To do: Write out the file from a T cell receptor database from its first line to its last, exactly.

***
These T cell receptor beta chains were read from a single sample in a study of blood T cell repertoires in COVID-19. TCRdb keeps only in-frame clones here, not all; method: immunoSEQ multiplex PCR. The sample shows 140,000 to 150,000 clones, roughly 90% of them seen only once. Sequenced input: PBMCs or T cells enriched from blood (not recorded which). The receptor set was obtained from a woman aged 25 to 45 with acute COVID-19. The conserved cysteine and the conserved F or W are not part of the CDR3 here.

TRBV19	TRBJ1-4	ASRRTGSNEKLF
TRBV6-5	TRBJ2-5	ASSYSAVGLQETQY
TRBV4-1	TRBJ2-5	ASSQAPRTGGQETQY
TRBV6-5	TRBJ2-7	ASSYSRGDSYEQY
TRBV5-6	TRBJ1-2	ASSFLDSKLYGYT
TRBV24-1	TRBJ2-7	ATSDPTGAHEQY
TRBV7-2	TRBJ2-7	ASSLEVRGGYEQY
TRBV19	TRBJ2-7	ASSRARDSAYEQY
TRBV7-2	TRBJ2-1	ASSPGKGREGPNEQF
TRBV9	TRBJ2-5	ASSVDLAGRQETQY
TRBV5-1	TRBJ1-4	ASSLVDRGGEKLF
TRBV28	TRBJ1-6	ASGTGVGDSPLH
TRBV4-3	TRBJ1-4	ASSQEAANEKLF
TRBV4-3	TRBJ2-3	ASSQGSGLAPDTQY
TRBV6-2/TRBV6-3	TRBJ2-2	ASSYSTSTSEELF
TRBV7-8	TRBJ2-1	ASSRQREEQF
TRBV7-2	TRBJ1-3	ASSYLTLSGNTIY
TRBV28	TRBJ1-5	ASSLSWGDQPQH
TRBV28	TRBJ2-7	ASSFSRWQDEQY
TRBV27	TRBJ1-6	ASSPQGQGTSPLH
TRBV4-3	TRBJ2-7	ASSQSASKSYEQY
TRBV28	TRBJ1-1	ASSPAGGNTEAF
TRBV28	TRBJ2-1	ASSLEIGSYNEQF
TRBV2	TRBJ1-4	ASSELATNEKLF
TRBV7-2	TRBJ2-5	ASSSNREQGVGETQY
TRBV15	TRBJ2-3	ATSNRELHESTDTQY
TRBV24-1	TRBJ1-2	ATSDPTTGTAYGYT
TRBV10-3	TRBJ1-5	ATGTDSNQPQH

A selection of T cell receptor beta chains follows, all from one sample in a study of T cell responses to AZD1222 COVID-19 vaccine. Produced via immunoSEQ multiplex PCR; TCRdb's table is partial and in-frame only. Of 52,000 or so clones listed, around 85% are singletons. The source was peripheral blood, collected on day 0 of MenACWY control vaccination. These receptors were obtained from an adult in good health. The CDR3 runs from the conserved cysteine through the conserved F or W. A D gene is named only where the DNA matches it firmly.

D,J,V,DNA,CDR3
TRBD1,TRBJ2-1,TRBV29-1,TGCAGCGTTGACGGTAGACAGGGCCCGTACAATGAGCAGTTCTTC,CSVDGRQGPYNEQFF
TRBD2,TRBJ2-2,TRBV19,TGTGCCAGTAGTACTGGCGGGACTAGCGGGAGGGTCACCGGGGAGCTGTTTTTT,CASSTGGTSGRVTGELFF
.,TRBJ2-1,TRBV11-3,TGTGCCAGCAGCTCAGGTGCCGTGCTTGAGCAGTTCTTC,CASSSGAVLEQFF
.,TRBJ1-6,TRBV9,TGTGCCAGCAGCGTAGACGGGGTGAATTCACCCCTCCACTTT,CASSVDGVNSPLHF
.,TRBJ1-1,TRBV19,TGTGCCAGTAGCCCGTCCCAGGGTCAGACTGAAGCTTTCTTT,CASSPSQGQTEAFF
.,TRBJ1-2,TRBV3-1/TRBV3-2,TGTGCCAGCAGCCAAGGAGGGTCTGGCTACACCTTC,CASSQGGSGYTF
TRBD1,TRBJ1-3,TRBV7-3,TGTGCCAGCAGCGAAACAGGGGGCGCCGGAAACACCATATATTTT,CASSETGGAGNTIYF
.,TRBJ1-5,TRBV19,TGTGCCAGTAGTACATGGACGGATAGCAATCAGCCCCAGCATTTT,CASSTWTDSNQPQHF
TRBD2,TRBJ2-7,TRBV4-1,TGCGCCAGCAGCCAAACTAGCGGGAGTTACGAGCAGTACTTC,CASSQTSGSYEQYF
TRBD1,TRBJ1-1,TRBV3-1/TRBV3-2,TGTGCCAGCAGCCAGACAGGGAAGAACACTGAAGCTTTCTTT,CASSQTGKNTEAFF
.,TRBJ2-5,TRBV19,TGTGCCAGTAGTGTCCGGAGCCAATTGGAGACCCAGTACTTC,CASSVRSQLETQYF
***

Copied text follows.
These T cell receptor beta chains were read from a single sample in a study of blood T cell repertoires in COVID-19. TCRdb keeps only in-frame clones here, not all; method: immunoSEQ multiplex PCR. The sample shows 140,000 to 150,000 clones, roughly 90% of them seen only once. Sequenced input: PBMCs or T cells enriched from blood (not recorded which). The receptor set was obtained from a woman aged 25 to 45 with acute COVID-19. The conserved cysteine and the conserved F or W are not part of the CDR3 here.

TRBV19	TRBJ1-4	ASRRTGSNEKLF
TRBV6-5	TRBJ2-5	ASSYSAVGLQETQY
TRBV4-1	TRBJ2-5	ASSQAPRTGGQETQY
TRBV6-5	TRBJ2-7	ASSYSRGDSYEQY
TRBV5-6	TRBJ1-2	ASSFLDSKLYGYT
TRBV24-1	TRBJ2-7	ATSDPTGAHEQY
TRBV7-2	TRBJ2-7	ASSLEVRGGYEQY
TRBV19	TRBJ2-7	ASSRARDSAYEQY
TRBV7-2	TRBJ2-1	ASSPGKGREGPNEQF
TRBV9	TRBJ2-5	ASSVDLAGRQETQY
TRBV5-1	TRBJ1-4	ASSLVDRGGEKLF
TRBV28	TRBJ1-6	ASGTGVGDSPLH
TRBV4-3	TRBJ1-4	ASSQEAANEKLF
TRBV4-3	TRBJ2-3	ASSQGSGLAPDTQY
TRBV6-2/TRBV6-3	TRBJ2-2	ASSYSTSTSEELF
TRBV7-8	TRBJ2-1	ASSRQREEQF
TRBV7-2	TRBJ1-3	ASSYLTLSGNTIY
TRBV28	TRBJ1-5	ASSLSWGDQPQH
TRBV28	TRBJ2-7	ASSFSRWQDEQY
TRBV27	TRBJ1-6	ASSPQGQGTSPLH
TRBV4-3	TRBJ2-7	ASSQSASKSYEQY
TRBV28	TRBJ1-1	ASSPAGGNTEAF
TRBV28	TRBJ2-1	ASSLEIGSYNEQF
TRBV2	TRBJ1-4	ASSELATNEKLF
TRBV7-2	TRBJ2-5	ASSSNREQGVGETQY
TRBV15	TRBJ2-3	ATSNRELHESTDTQY
TRBV24-1	TRBJ1-2	ATSDPTTGTAYGYT
TRBV10-3	TRBJ1-5	ATGTDSNQPQH

A selection of T cell receptor beta chains follows, all from one sample in a study of T cell responses to AZD1222 COVID-19 vaccine. Produced via immunoSEQ multiplex PCR; TCRdb's table is partial and in-frame only. Of 52,000 or so clones listed, around 85% are singletons. The source was peripheral blood, collected on day 0 of MenACWY control vaccination. These receptors were obtained from an adult in good health. The CDR3 runs from the conserved cysteine through the conserved F or W. A D gene is named only where the DNA matches it firmly.

D,J,V,DNA,CDR3
TRBD1,TRBJ2-1,TRBV29-1,TGCAGCGTTGACGGTAGACAGGGCCCGTACAATGAGCAGTTCTTC,CSVDGRQGPYNEQFF
TRBD2,TRBJ2-2,TRBV19,TGTGCCAGTAGTACTGGCGGGACTAGCGGGAGGGTCACCGGGGAGCTGTTTTTT,CASSTGGTSGRVTGELFF
.,TRBJ2-1,TRBV11-3,TGTGCCAGCAGCTCAGGTGCCGTGCTTGAGCAGTTCTTC,CASSSGAVLEQFF
.,TRBJ1-6,TRBV9,TGTGCCAGCAGCGTAGACGGGGTGAATTCACCCCTCCACTTT,CASSVDGVNSPLHF
.,TRBJ1-1,TRBV19,TGTGCCAGTAGCCCGTCCCAGGGTCAGACTGAAGCTTTCTTT,CASSPSQGQTEAFF
.,TRBJ1-2,TRBV3-1/TRBV3-2,TGTGCCAGCAGCCAAGGAGGGTCTGGCTACACCTTC,CASSQGGSGYTF
TRBD1,TRBJ1-3,TRBV7-3,TGTGCCAGCAGCGAAACAGGGGGCGCCGGAAACACCATATATTTT,CASSETGGAGNTIYF
.,TRBJ1-5,TRBV19,TGTGCCAGTAGTACATGGACGGATAGCAATCAGCCCCAGCATTTT,CASSTWTDSNQPQHF
TRBD2,TRBJ2-7,TRBV4-1,TGCGCCAGCAGCCAAACTAGCGGGAGTTACGAGCAGTACTTC,CASSQTSGSYEQYF
TRBD1,TRBJ1-1,TRBV3-1/TRBV3-2,TGTGCCAGCAGCCAGACAGGGAAGAACACTGAAGCTTTCTTT,CASSQTGKNTEAFF
.,TRBJ2-5,TRBV19,TGTGCCAGTAGTGTCCGGAGCCAATTGGAGACCCAGTACTTC,CASSVRSQLETQYF